One of the most obvious use cases of real-time data is fraud detection. It's easy to understand why real-time is needed - you don’t want to delay identifying fraudulent transactions or behaviors. The faster you can catch bad actors, the better. Anti-fraud is really broad, so let’s dive into the anti-cheat use case for video game companies.

Anti-cheat software is very important for a game’s success. Video games with high levels of cheating and hacking degrade player experiences and disrupt the in-game economy. This results in lower player engagement, increased refund rates, lower game ratings, etc. which ultimately means lower revenue and growth. There’s a research paper called Video Game Anti-Cheat Software and Its Importance to a Game's Success that goes more in-depth if you’re interested.

You’re now thinking - surely video game companies already have anti-cheat processes leveraging real-time data in place. Yes, they do, and it looks something like the diagram below.


The goal is not to eliminate cheating - that’s near impossible. The goal is twofold:

  1. Increase accuracy in bot detection
  2. Decrease time to detect bad actors

Having real-time or near real-time data streamed into the anti-cheat model actually helps with both these metrics. By having access to live data, the company is able to leverage online machine learning and dynamically adapt to new patterns in the data (incremental learning is another ML method that is applied with data streams). This means they can identify malicious behaviors such as bug exploits faster and more accurately.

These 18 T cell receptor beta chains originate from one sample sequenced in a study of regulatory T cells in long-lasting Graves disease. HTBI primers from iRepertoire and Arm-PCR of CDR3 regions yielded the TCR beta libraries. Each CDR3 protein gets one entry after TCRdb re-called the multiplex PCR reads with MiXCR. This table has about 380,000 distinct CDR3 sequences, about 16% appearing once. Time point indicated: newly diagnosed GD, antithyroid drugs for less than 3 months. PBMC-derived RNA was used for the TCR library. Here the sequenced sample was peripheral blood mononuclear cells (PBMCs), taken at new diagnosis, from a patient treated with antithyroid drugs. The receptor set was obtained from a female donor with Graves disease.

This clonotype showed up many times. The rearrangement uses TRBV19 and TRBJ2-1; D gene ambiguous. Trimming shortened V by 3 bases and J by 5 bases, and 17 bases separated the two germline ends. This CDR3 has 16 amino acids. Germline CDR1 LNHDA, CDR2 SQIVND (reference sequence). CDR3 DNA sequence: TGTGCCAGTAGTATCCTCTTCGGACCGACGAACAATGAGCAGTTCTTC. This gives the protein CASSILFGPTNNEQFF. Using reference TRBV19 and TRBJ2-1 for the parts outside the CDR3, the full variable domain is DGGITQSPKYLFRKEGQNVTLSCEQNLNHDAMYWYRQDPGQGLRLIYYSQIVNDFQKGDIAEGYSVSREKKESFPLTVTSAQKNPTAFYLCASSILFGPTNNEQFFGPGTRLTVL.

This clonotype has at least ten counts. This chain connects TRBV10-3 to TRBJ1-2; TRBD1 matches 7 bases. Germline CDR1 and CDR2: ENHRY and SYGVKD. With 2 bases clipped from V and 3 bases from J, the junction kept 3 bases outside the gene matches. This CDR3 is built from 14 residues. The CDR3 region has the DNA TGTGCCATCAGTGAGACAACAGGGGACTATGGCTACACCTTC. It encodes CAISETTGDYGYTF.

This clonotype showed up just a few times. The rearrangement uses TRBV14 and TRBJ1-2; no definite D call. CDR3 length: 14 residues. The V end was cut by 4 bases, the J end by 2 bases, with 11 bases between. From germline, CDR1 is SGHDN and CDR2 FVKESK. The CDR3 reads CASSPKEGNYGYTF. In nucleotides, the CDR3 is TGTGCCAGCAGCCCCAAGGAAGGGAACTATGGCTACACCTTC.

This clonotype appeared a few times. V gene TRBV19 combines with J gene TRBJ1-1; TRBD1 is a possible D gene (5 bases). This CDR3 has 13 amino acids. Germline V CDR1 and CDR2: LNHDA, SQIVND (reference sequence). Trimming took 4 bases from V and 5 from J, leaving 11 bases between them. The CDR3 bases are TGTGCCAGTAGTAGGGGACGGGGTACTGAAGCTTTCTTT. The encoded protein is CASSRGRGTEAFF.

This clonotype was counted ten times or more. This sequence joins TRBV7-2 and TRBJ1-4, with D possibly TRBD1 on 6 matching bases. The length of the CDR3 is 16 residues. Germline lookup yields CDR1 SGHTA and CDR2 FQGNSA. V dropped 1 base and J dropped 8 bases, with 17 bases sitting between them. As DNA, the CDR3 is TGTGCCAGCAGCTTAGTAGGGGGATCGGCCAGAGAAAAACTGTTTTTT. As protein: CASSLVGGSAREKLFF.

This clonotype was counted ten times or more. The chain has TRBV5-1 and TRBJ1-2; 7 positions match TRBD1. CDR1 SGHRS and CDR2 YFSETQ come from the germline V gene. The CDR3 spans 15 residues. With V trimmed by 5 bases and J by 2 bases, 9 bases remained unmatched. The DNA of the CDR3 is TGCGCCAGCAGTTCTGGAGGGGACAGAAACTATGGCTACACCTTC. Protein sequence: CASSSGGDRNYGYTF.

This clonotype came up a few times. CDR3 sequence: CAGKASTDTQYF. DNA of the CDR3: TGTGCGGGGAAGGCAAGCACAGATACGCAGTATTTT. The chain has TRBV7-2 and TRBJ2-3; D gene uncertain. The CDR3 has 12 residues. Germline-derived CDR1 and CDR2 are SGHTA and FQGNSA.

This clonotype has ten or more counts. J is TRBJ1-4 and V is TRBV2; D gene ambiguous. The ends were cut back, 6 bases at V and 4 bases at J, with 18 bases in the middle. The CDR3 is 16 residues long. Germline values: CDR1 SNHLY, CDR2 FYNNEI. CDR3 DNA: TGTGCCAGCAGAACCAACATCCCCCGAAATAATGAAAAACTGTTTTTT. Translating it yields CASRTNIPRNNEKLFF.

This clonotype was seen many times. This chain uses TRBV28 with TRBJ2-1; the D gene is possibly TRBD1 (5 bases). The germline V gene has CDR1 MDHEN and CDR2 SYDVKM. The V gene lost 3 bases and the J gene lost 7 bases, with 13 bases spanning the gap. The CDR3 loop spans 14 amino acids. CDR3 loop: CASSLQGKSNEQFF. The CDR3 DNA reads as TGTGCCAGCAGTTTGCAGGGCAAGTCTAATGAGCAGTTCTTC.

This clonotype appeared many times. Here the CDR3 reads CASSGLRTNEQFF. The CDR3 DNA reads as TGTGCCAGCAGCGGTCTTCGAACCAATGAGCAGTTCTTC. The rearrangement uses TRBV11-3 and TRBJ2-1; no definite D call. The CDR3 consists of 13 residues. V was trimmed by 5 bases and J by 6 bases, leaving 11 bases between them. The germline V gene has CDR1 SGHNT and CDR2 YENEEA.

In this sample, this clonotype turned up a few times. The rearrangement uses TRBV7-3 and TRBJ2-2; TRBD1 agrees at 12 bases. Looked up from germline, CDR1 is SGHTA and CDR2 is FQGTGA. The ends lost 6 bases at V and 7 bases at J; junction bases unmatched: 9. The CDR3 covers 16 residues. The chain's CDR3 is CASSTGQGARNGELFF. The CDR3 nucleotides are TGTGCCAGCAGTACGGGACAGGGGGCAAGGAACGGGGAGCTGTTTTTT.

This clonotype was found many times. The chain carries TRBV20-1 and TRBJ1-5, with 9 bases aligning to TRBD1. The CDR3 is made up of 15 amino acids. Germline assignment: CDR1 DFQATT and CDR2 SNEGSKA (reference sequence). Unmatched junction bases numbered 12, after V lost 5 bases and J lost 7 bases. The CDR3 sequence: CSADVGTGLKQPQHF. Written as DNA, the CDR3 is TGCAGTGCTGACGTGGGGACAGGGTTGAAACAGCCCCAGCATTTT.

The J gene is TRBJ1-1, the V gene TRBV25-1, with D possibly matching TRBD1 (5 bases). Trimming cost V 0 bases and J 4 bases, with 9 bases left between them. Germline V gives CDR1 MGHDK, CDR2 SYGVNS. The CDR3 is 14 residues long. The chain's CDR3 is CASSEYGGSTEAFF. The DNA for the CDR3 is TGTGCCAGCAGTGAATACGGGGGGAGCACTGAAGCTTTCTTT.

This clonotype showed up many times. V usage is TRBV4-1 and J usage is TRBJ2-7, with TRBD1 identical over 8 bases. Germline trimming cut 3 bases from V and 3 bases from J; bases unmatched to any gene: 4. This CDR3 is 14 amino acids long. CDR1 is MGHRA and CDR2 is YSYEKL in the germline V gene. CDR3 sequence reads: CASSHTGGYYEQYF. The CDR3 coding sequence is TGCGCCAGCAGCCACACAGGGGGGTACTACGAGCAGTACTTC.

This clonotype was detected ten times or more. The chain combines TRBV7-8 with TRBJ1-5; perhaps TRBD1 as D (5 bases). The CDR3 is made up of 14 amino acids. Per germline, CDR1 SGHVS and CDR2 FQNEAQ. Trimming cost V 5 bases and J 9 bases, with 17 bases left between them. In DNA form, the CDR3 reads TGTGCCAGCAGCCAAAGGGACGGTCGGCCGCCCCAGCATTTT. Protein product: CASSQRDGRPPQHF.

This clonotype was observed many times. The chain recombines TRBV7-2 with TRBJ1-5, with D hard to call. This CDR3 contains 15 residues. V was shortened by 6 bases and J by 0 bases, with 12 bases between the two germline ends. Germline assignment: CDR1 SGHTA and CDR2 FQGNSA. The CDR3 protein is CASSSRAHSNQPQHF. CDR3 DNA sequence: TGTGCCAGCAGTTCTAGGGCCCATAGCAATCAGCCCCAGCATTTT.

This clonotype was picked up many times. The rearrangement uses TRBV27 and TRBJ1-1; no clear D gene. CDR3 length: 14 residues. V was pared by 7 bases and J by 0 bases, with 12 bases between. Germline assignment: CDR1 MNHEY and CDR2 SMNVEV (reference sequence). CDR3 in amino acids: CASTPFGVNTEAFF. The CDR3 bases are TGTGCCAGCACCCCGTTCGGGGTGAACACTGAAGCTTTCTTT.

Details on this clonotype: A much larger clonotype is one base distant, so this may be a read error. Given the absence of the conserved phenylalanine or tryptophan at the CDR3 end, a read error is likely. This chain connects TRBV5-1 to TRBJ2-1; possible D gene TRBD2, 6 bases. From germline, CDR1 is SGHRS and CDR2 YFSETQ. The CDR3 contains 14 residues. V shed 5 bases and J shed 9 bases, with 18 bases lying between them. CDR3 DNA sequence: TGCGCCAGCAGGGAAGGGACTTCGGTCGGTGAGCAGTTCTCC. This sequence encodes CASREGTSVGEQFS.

Vehicle marketplace

Another interesting application of real-time data pipelines is in ecommerce. For this example, let’s look at used vehicle marketplaces like Carvana or Shift, which buys and sells cars. Having near real-time data is important for determining pricing when purchasing used cars and to lower the number of days the car sits in their inventory.

To determine the offer price, these marketplaces rely on pricing algorithms based on many variables. To keep things simple, let’s focus on two major variables:

  1. Actual transaction data of new and used car sales from data providers
  2. Inventory levels


Data from these two tables, along with many other ones, are fed into a data warehouse and AI algorithms determine the price and quantity to purchase for a specific vehicle make/model. Operations analysts leverage insights from the algorithm to determine how many Toyota Prii to buy and at what price.

What are the risks associated with having lagged data powering the AI pricing algorithm?

  • If the algorithm cannot analyze actual used car transactions data in real-time, the company can mis-price (overpay or underpay). In the case of overpaying, the car is likely to be resold at a loss.
  • If the algorithm does not have access to inventory levels in real-time, then it will not pause car purchases when inventory is "full".
  • If a company typically sells 10k Priuses per day, and they’ve already purchased 10k by noon, the company should stop buying Priuses. But if the data takes 6-12 hours to be updated, the company will likely over-purchase.

Both of these negatively impact contribution margins. With real-time data replication, the company can price more accurately, increase inventory turnover, and increase margins.

Artie makes it easy for companies to adopt a real-time data strategy

We are on a mission to make real-time data accessible to companies of all sizes. Our managed solution allows you to set up data pipelines in minutes, not months. Contact us to get started!

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    Jacqueline Cheong
    Co-founder & CEO